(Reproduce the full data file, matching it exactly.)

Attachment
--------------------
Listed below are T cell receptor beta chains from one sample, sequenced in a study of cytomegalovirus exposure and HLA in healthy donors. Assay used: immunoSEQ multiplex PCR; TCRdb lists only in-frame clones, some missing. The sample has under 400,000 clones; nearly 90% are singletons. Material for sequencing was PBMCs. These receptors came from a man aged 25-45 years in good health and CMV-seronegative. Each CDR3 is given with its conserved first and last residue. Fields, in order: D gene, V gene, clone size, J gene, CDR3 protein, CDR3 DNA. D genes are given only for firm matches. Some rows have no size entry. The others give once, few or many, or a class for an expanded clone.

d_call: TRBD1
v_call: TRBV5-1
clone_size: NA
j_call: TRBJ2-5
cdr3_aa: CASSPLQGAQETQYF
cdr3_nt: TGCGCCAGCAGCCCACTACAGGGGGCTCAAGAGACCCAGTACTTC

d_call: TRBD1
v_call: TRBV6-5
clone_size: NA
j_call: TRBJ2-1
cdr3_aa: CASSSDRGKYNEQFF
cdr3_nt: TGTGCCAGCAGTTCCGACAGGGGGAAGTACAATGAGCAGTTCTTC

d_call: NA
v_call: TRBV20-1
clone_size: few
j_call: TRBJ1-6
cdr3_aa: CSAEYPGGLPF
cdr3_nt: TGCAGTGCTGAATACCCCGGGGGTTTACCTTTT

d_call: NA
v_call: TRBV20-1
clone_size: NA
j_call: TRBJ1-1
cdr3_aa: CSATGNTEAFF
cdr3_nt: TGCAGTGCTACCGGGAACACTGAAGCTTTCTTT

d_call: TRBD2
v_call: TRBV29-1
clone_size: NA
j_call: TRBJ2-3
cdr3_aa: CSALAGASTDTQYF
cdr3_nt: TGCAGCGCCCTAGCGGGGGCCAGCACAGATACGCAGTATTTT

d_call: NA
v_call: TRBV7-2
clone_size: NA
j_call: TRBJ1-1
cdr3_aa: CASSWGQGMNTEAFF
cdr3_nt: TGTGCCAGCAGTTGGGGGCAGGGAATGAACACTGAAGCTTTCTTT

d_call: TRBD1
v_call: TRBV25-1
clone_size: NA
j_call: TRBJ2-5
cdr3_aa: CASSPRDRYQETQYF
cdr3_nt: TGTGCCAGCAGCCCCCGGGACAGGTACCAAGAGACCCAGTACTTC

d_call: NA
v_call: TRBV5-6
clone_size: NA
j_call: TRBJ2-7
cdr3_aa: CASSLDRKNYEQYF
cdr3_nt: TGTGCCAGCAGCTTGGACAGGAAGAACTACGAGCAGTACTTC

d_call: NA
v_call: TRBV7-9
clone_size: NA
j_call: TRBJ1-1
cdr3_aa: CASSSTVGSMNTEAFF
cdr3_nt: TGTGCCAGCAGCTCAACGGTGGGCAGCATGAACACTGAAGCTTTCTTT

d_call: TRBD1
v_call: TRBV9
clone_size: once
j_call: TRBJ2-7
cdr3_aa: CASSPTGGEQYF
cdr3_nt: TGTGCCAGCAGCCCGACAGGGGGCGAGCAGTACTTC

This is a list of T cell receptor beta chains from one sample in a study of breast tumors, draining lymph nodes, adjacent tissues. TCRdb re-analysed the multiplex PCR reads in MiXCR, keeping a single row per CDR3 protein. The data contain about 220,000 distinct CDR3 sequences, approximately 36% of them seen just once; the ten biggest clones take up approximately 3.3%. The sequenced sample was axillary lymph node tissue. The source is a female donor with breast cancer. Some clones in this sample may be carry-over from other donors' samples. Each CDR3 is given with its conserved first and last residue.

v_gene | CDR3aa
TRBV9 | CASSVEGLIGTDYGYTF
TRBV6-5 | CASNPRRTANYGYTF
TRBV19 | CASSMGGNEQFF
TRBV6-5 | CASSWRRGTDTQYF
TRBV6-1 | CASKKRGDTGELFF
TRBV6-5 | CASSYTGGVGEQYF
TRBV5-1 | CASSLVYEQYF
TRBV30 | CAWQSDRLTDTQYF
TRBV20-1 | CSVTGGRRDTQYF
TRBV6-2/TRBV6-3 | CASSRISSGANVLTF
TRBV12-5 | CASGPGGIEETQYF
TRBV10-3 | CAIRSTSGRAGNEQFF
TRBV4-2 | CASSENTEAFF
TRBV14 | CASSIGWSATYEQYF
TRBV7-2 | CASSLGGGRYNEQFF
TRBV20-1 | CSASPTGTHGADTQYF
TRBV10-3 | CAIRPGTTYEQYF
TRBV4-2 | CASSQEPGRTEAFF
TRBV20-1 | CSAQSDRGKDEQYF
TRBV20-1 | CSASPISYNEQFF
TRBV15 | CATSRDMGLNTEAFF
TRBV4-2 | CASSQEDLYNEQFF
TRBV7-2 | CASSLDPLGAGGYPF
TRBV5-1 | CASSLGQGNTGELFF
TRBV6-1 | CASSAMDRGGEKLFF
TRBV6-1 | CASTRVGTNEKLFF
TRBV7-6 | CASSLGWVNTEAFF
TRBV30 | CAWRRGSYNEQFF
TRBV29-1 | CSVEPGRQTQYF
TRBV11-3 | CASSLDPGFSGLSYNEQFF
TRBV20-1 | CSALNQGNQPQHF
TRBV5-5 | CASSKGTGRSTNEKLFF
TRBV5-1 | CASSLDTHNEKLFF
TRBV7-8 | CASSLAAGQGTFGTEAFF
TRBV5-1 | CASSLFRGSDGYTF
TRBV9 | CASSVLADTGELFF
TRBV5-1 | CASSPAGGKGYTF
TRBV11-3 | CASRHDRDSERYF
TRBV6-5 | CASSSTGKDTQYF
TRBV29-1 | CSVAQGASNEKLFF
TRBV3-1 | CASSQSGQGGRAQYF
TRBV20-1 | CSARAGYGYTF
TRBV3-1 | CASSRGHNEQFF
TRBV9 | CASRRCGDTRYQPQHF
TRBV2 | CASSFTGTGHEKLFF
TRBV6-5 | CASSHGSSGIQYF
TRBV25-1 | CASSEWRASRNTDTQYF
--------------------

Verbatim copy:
Listed below are T cell receptor beta chains from one sample, sequenced in a study of cytomegalovirus exposure and HLA in healthy donors. Assay used: immunoSEQ multiplex PCR; TCRdb lists only in-frame clones, some missing. The sample has under 400,000 clones; nearly 90% are singletons. Material for sequencing was PBMCs. These receptors came from a man aged 25-45 years in good health and CMV-seronegative. Each CDR3 is given with its conserved first and last residue. Fields, in order: D gene, V gene, clone size, J gene, CDR3 protein, CDR3 DNA. D genes are given only for firm matches. Some rows have no size entry. The others give once, few or many, or a class for an expanded clone.

d_call: TRBD1
v_call: TRBV5-1
clone_size: NA
j_call: TRBJ2-5
cdr3_aa: CASSPLQGAQETQYF
cdr3_nt: TGCGCCAGCAGCCCACTACAGGGGGCTCAAGAGACCCAGTACTTC

d_call: TRBD1
v_call: TRBV6-5
clone_size: NA
j_call: TRBJ2-1
cdr3_aa: CASSSDRGKYNEQFF
cdr3_nt: TGTGCCAGCAGTTCCGACAGGGGGAAGTACAATGAGCAGTTCTTC

d_call: NA
v_call: TRBV20-1
clone_size: few
j_call: TRBJ1-6
cdr3_aa: CSAEYPGGLPF
cdr3_nt: TGCAGTGCTGAATACCCCGGGGGTTTACCTTTT

d_call: NA
v_call: TRBV20-1
clone_size: NA
j_call: TRBJ1-1
cdr3_aa: CSATGNTEAFF
cdr3_nt: TGCAGTGCTACCGGGAACACTGAAGCTTTCTTT

d_call: TRBD2
v_call: TRBV29-1
clone_size: NA
j_call: TRBJ2-3
cdr3_aa: CSALAGASTDTQYF
cdr3_nt: TGCAGCGCCCTAGCGGGGGCCAGCACAGATACGCAGTATTTT

d_call: NA
v_call: TRBV7-2
clone_size: NA
j_call: TRBJ1-1
cdr3_aa: CASSWGQGMNTEAFF
cdr3_nt: TGTGCCAGCAGTTGGGGGCAGGGAATGAACACTGAAGCTTTCTTT

d_call: TRBD1
v_call: TRBV25-1
clone_size: NA
j_call: TRBJ2-5
cdr3_aa: CASSPRDRYQETQYF
cdr3_nt: TGTGCCAGCAGCCCCCGGGACAGGTACCAAGAGACCCAGTACTTC

d_call: NA
v_call: TRBV5-6
clone_size: NA
j_call: TRBJ2-7
cdr3_aa: CASSLDRKNYEQYF
cdr3_nt: TGTGCCAGCAGCTTGGACAGGAAGAACTACGAGCAGTACTTC

d_call: NA
v_call: TRBV7-9
clone_size: NA
j_call: TRBJ1-1
cdr3_aa: CASSSTVGSMNTEAFF
cdr3_nt: TGTGCCAGCAGCTCAACGGTGGGCAGCATGAACACTGAAGCTTTCTTT

d_call: TRBD1
v_call: TRBV9
clone_size: once
j_call: TRBJ2-7
cdr3_aa: CASSPTGGEQYF
cdr3_nt: TGTGCCAGCAGCCCGACAGGGGGCGAGCAGTACTTC

This is a list of T cell receptor beta chains from one sample in a study of breast tumors, draining lymph nodes, adjacent tissues. TCRdb re-analysed the multiplex PCR reads in MiXCR, keeping a single row per CDR3 protein. The data contain about 220,000 distinct CDR3 sequences, approximately 36% of them seen just once; the ten biggest clones take up approximately 3.3%. The sequenced sample was axillary lymph node tissue. The source is a female donor with breast cancer. Some clones in this sample may be carry-over from other donors' samples. Each CDR3 is given with its conserved first and last residue.

v_gene | CDR3aa
TRBV9 | CASSVEGLIGTDYGYTF
TRBV6-5 | CASNPRRTANYGYTF
TRBV19 | CASSMGGNEQFF
TRBV6-5 | CASSWRRGTDTQYF
TRBV6-1 | CASKKRGDTGELFF
TRBV6-5 | CASSYTGGVGEQYF
TRBV5-1 | CASSLVYEQYF
TRBV30 | CAWQSDRLTDTQYF
TRBV20-1 | CSVTGGRRDTQYF
TRBV6-2/TRBV6-3 | CASSRISSGANVLTF
TRBV12-5 | CASGPGGIEETQYF
TRBV10-3 | CAIRSTSGRAGNEQFF
TRBV4-2 | CASSENTEAFF
TRBV14 | CASSIGWSATYEQYF
TRBV7-2 | CASSLGGGRYNEQFF
TRBV20-1 | CSASPTGTHGADTQYF
TRBV10-3 | CAIRPGTTYEQYF
TRBV4-2 | CASSQEPGRTEAFF
TRBV20-1 | CSAQSDRGKDEQYF
TRBV20-1 | CSASPISYNEQFF
TRBV15 | CATSRDMGLNTEAFF
TRBV4-2 | CASSQEDLYNEQFF
TRBV7-2 | CASSLDPLGAGGYPF
TRBV5-1 | CASSLGQGNTGELFF
TRBV6-1 | CASSAMDRGGEKLFF
TRBV6-1 | CASTRVGTNEKLFF
TRBV7-6 | CASSLGWVNTEAFF
TRBV30 | CAWRRGSYNEQFF
TRBV29-1 | CSVEPGRQTQYF
TRBV11-3 | CASSLDPGFSGLSYNEQFF
TRBV20-1 | CSALNQGNQPQHF
TRBV5-5 | CASSKGTGRSTNEKLFF
TRBV5-1 | CASSLDTHNEKLFF
TRBV7-8 | CASSLAAGQGTFGTEAFF
TRBV5-1 | CASSLFRGSDGYTF
TRBV9 | CASSVLADTGELFF
TRBV5-1 | CASSPAGGKGYTF
TRBV11-3 | CASRHDRDSERYF
TRBV6-5 | CASSSTGKDTQYF
TRBV29-1 | CSVAQGASNEKLFF
TRBV3-1 | CASSQSGQGGRAQYF
TRBV20-1 | CSARAGYGYTF
TRBV3-1 | CASSRGHNEQFF
TRBV9 | CASRRCGDTRYQPQHF
TRBV2 | CASSFTGTGHEKLFF
TRBV6-5 | CASSHGSSGIQYF
TRBV25-1 | CASSEWRASRNTDTQYF